buy ugg slippers Bright Lights Windsor has some
Shuffling into Jackson Park on a full moon night that would have had the brassiest of brass monkeys pleading for thermal undies, I experienced one of those rare, priceless is Windsor? moments.
Hearing all the acclaim for Bright Lights Windsor, I had bundled up like the Michelin Man to go see whether the month long spectacle, which wraps up Tuesday night, warrants its heady praise.
The answer, no surprise, is a resounding yes. I expressed concern, when the budget was halved following the post flood public outcry, that this would be a chintzy, rinky dink show that would impress only the youngest toddlers.
Now I understand why young couples chose the glittering light show in and around venerable Queen Elizabeth Gardens to pop the question. There more than a little big city magic in this production and that surely a relief in a city that still lugs around the most debilitating inferiority complex in all of Canada.
Events like this chip away at the city longstanding suspicion that it not up to snuff and shouldn overreach. will never work here has for decades been Windsor unofficial motto. It continues to be a screeching psychological brake on moving forward.
But that changing. More and more we having is Windsor? moments where we rub our eyes in disbelief that the city is doing things from the city parkway triumph over a reluctant province to its successful hosting of the 2016 FINA world swimming championships that involve punching way above our weight.
Mayor Drew Dilkens is chuffed, and rightfully so, over the public heartfelt embrace of Bright Lights. He can go anywhere in this city, from supermarkets to restaurants, without hearing how tickled people are with the event. Some have confided they were vehemently opposed last summer but have seen the light, so to speak.
Dilkens really stuck his neck out on this one. This light show was his baby and when the monsoons inundated thousands of homes in August, just a day after council narrow approval of spending $3 million on the event, it seemed the gods had conspired to deliver him to the guillotine.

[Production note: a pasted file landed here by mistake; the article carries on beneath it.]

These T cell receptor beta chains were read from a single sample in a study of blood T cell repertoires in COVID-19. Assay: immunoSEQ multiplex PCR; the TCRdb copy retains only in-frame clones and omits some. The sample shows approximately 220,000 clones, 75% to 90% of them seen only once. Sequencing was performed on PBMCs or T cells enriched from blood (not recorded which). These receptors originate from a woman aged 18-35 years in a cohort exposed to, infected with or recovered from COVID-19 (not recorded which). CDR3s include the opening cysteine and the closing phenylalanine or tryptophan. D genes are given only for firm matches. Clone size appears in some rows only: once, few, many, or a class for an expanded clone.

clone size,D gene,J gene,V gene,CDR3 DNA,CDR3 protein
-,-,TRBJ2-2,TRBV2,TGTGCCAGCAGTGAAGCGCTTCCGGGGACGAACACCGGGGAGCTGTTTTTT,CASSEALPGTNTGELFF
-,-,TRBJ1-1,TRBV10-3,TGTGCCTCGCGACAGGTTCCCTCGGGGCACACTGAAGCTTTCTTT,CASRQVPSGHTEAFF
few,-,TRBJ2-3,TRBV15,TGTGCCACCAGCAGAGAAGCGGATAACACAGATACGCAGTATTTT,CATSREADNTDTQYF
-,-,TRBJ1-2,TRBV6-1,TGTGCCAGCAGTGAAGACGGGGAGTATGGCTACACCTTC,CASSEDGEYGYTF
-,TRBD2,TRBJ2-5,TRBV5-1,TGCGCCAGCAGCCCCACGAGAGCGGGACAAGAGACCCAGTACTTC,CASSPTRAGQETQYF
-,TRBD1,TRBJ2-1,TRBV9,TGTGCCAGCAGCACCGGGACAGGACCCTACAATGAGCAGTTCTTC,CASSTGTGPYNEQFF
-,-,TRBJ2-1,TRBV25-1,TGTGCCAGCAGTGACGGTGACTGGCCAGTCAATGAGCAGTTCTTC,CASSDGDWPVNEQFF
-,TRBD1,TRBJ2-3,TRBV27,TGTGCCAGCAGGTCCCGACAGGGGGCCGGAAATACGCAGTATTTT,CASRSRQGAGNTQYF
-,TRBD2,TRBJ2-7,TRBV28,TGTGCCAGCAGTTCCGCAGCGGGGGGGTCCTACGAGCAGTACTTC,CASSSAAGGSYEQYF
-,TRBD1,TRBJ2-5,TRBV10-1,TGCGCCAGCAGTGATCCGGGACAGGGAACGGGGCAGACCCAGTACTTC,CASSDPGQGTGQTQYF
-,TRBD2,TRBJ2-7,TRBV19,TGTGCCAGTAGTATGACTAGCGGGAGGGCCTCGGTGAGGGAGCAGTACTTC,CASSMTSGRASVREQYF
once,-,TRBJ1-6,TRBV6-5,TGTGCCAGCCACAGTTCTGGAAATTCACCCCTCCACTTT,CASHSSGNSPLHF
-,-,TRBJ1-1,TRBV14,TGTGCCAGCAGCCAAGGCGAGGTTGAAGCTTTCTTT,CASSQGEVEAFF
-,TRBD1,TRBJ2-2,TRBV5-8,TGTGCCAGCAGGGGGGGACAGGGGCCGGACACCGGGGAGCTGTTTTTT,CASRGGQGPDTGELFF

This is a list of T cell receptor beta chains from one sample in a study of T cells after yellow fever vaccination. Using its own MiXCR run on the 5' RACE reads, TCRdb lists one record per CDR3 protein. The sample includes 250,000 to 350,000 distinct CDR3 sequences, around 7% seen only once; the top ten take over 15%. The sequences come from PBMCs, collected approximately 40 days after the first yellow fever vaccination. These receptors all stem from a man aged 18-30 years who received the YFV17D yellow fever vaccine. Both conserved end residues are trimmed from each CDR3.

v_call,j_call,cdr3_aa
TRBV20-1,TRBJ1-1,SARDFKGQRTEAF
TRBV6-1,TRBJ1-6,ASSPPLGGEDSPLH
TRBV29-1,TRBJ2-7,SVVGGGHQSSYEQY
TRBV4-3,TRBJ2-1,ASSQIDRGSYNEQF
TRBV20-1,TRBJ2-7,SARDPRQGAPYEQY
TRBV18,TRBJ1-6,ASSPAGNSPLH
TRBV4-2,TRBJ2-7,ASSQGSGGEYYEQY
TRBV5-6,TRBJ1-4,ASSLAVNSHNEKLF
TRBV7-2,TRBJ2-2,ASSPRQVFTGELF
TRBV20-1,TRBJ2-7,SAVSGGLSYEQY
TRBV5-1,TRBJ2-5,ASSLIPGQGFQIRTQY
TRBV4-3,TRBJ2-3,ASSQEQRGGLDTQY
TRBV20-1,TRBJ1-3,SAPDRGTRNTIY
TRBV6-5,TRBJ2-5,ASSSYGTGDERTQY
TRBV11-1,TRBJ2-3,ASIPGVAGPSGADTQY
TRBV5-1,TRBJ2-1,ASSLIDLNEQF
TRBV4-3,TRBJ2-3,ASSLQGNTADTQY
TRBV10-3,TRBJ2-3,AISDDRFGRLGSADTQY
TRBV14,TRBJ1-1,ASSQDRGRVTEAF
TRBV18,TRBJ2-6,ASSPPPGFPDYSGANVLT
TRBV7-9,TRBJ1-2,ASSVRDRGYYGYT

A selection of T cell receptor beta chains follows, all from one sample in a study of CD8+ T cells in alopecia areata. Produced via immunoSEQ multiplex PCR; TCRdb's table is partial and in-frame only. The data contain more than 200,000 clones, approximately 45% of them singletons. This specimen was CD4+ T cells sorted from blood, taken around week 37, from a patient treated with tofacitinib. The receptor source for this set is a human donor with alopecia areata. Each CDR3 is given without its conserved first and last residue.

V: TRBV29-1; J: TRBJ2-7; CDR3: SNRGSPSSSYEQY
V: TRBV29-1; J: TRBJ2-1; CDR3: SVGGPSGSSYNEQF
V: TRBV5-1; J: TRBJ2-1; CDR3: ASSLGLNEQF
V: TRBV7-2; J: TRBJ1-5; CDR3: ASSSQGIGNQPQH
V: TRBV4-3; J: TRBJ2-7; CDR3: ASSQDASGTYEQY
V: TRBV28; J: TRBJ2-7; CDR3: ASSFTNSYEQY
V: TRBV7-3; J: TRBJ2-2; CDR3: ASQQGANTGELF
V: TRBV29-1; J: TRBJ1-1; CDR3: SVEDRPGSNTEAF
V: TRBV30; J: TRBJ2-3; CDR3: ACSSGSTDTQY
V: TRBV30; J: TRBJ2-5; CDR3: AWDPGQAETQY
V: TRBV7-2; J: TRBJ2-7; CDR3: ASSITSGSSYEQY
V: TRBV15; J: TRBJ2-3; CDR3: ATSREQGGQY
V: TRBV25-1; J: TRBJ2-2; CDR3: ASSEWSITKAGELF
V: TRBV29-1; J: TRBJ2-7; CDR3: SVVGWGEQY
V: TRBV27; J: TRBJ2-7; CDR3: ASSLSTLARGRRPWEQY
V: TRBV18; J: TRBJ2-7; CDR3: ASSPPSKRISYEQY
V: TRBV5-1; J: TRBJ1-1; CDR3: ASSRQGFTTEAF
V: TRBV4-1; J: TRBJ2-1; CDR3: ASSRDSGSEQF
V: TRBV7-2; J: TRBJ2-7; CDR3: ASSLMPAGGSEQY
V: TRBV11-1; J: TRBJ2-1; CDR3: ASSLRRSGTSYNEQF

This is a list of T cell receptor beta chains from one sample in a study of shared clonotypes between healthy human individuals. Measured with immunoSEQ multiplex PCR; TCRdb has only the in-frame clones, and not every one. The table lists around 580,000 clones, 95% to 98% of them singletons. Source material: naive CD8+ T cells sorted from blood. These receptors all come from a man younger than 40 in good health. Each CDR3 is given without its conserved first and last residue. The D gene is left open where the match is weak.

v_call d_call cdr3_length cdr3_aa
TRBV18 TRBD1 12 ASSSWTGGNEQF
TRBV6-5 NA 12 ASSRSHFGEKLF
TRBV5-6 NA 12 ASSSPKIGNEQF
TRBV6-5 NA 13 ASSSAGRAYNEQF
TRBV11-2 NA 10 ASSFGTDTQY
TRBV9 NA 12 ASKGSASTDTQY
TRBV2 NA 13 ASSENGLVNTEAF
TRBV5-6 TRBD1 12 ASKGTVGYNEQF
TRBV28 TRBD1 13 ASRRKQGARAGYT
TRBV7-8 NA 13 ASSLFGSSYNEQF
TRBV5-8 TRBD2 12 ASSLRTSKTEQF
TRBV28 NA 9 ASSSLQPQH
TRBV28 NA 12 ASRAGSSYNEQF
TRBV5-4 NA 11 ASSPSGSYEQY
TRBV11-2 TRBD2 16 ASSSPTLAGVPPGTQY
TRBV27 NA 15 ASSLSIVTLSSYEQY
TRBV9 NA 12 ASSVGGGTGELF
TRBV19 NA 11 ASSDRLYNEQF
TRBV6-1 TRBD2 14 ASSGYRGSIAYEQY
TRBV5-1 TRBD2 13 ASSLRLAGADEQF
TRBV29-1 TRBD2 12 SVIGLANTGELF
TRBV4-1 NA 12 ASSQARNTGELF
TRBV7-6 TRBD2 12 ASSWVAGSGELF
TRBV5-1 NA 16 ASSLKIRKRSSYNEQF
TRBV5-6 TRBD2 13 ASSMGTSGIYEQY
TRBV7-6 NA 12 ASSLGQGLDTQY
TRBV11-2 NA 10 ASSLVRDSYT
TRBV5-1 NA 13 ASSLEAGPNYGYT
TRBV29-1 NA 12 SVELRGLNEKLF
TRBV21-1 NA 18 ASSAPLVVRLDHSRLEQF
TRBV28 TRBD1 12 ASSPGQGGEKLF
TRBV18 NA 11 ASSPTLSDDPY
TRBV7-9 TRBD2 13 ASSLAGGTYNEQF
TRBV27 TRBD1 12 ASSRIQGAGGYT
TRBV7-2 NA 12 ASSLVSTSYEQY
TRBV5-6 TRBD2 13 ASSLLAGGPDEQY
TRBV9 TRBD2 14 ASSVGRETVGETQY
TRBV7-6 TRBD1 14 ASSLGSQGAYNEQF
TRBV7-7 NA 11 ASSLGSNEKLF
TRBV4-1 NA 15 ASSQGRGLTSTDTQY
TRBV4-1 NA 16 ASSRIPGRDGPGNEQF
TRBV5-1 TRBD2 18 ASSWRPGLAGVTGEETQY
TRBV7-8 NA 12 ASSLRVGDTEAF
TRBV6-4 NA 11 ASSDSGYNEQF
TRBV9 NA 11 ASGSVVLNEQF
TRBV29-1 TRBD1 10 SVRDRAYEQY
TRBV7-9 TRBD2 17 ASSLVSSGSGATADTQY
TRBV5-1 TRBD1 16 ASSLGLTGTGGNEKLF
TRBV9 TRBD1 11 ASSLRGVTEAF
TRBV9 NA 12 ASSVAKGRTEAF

The Bright Lights at Jackson Park in Windsor are shown on Jan. 2, 2018.
The timing wasn just terrible. It was lotto odds unbelievable that more than 6,000 homes would be flooded within hours of a council decision that suddenly looked frivolous and indefensible.
The public pressure to back off, stoked by the mayor political foes who couldn believe their good fortune, was overwhelming. It got to some councillors who had voted for the light show. They wanted to capitulate. Throw in the towel and go beg forgiveness from an irate public.
But Dilkens persuaded the wobblers that he could make a powerful point by point case in defence of the city handling of the flood at ward meetings and that,
in time, both the water and the emotions would subside. Row had drawn heaps of praise) and that view would bubble to the surface as the festive season and its contagious spirit of goodwill drew closer.
The reality, of course, is that Windsor needs this. We are a city starved for things to do in the winter so we welcome any diversion, even in a polar deep freeze, that gets us outside.
In much of Canada winter is embraced like an old friend. It the social season. People snowmobile, ski, skate, snow shoe, camp, curl, ice fish. In Ottawa, where I lived for six winters, there a banquet of options, including countless ski trails and the world longest outdoor skating rink.
Here, most winters, we hunker down and wait it out, knowing an early spring is coming, or we flee down I 75 in a frantic hunt for the sun.
Now, thanks to Bright Lights, we have a winter diversion that could evolve, with continued investment and creative ideas,
into a destination attraction.